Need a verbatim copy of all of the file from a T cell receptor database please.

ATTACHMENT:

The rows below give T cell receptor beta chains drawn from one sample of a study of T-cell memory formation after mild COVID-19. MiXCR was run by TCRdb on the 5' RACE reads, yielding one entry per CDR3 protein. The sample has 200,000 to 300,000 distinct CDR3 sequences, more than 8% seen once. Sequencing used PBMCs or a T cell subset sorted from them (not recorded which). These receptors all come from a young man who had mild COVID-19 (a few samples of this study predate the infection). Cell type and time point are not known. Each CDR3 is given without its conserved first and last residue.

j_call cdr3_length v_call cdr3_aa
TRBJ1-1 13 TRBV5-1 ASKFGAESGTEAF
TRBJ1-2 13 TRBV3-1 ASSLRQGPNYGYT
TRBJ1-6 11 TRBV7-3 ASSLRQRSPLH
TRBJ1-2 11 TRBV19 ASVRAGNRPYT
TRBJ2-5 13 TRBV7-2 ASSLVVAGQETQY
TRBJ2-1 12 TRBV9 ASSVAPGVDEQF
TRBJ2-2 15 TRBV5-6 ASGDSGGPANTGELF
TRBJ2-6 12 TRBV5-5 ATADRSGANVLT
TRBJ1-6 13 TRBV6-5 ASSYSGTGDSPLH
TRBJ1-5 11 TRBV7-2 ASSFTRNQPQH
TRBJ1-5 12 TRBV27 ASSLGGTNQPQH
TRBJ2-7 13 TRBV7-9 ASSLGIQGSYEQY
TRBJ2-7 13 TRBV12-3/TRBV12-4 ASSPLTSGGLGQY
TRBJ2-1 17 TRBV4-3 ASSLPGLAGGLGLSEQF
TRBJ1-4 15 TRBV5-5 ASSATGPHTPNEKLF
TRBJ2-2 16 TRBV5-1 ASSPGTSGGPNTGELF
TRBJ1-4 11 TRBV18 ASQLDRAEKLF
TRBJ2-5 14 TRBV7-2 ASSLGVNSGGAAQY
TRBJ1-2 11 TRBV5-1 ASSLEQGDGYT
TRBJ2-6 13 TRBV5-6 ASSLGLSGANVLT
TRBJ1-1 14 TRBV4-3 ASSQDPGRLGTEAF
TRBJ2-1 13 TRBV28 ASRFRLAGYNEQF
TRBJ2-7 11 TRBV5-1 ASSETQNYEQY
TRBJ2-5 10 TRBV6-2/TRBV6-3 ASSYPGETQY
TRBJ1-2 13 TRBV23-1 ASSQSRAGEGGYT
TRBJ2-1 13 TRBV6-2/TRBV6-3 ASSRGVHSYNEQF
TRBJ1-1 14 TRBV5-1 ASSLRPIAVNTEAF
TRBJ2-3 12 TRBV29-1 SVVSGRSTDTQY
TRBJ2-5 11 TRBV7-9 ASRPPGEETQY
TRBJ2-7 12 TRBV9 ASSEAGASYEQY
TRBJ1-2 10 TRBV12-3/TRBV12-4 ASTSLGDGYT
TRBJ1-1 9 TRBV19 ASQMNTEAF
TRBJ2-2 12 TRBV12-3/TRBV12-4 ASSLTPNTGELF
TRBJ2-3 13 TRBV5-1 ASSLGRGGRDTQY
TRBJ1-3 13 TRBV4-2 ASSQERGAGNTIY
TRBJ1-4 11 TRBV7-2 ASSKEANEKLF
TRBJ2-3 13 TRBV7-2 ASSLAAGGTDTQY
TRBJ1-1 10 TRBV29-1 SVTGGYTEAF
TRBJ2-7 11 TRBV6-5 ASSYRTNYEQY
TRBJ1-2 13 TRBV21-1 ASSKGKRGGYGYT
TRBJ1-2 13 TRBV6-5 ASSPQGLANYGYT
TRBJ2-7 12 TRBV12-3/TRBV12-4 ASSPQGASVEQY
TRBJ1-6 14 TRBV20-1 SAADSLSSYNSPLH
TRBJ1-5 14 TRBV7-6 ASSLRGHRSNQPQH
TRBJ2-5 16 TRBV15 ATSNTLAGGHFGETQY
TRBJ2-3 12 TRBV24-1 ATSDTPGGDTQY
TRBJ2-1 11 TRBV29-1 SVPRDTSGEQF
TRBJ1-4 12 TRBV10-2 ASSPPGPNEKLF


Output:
The rows below give T cell receptor beta chains drawn from one sample of a study of T-cell memory formation after mild COVID-19. MiXCR was run by TCRdb on the 5' RACE reads, yielding one entry per CDR3 protein. The sample has 200,000 to 300,000 distinct CDR3 sequences, more than 8% seen once. Sequencing used PBMCs or a T cell subset sorted from them (not recorded which). These receptors all come from a young man who had mild COVID-19 (a few samples of this study predate the infection). Cell type and time point are not known. Each CDR3 is given without its conserved first and last residue.

j_call cdr3_length v_call cdr3_aa
TRBJ1-1 13 TRBV5-1 ASKFGAESGTEAF
TRBJ1-2 13 TRBV3-1 ASSLRQGPNYGYT
TRBJ1-6 11 TRBV7-3 ASSLRQRSPLH
TRBJ1-2 11 TRBV19 ASVRAGNRPYT
TRBJ2-5 13 TRBV7-2 ASSLVVAGQETQY
TRBJ2-1 12 TRBV9 ASSVAPGVDEQF
TRBJ2-2 15 TRBV5-6 ASGDSGGPANTGELF
TRBJ2-6 12 TRBV5-5 ATADRSGANVLT
TRBJ1-6 13 TRBV6-5 ASSYSGTGDSPLH
TRBJ1-5 11 TRBV7-2 ASSFTRNQPQH
TRBJ1-5 12 TRBV27 ASSLGGTNQPQH
TRBJ2-7 13 TRBV7-9 ASSLGIQGSYEQY
TRBJ2-7 13 TRBV12-3/TRBV12-4 ASSPLTSGGLGQY
TRBJ2-1 17 TRBV4-3 ASSLPGLAGGLGLSEQF
TRBJ1-4 15 TRBV5-5 ASSATGPHTPNEKLF
TRBJ2-2 16 TRBV5-1 ASSPGTSGGPNTGELF
TRBJ1-4 11 TRBV18 ASQLDRAEKLF
TRBJ2-5 14 TRBV7-2 ASSLGVNSGGAAQY
TRBJ1-2 11 TRBV5-1 ASSLEQGDGYT
TRBJ2-6 13 TRBV5-6 ASSLGLSGANVLT
TRBJ1-1 14 TRBV4-3 ASSQDPGRLGTEAF
TRBJ2-1 13 TRBV28 ASRFRLAGYNEQF
TRBJ2-7 11 TRBV5-1 ASSETQNYEQY
TRBJ2-5 10 TRBV6-2/TRBV6-3 ASSYPGETQY
TRBJ1-2 13 TRBV23-1 ASSQSRAGEGGYT
TRBJ2-1 13 TRBV6-2/TRBV6-3 ASSRGVHSYNEQF
TRBJ1-1 14 TRBV5-1 ASSLRPIAVNTEAF
TRBJ2-3 12 TRBV29-1 SVVSGRSTDTQY
TRBJ2-5 11 TRBV7-9 ASRPPGEETQY
TRBJ2-7 12 TRBV9 ASSEAGASYEQY
TRBJ1-2 10 TRBV12-3/TRBV12-4 ASTSLGDGYT
TRBJ1-1 9 TRBV19 ASQMNTEAF
TRBJ2-2 12 TRBV12-3/TRBV12-4 ASSLTPNTGELF
TRBJ2-3 13 TRBV5-1 ASSLGRGGRDTQY
TRBJ1-3 13 TRBV4-2 ASSQERGAGNTIY
TRBJ1-4 11 TRBV7-2 ASSKEANEKLF
TRBJ2-3 13 TRBV7-2 ASSLAAGGTDTQY
TRBJ1-1 10 TRBV29-1 SVTGGYTEAF
TRBJ2-7 11 TRBV6-5 ASSYRTNYEQY
TRBJ1-2 13 TRBV21-1 ASSKGKRGGYGYT
TRBJ1-2 13 TRBV6-5 ASSPQGLANYGYT
TRBJ2-7 12 TRBV12-3/TRBV12-4 ASSPQGASVEQY
TRBJ1-6 14 TRBV20-1 SAADSLSSYNSPLH
TRBJ1-5 14 TRBV7-6 ASSLRGHRSNQPQH
TRBJ2-5 16 TRBV15 ATSNTLAGGHFGETQY
TRBJ2-3 12 TRBV24-1 ATSDTPGGDTQY
TRBJ2-1 11 TRBV29-1 SVPRDTSGEQF
TRBJ1-4 12 TRBV10-2 ASSPPGPNEKLF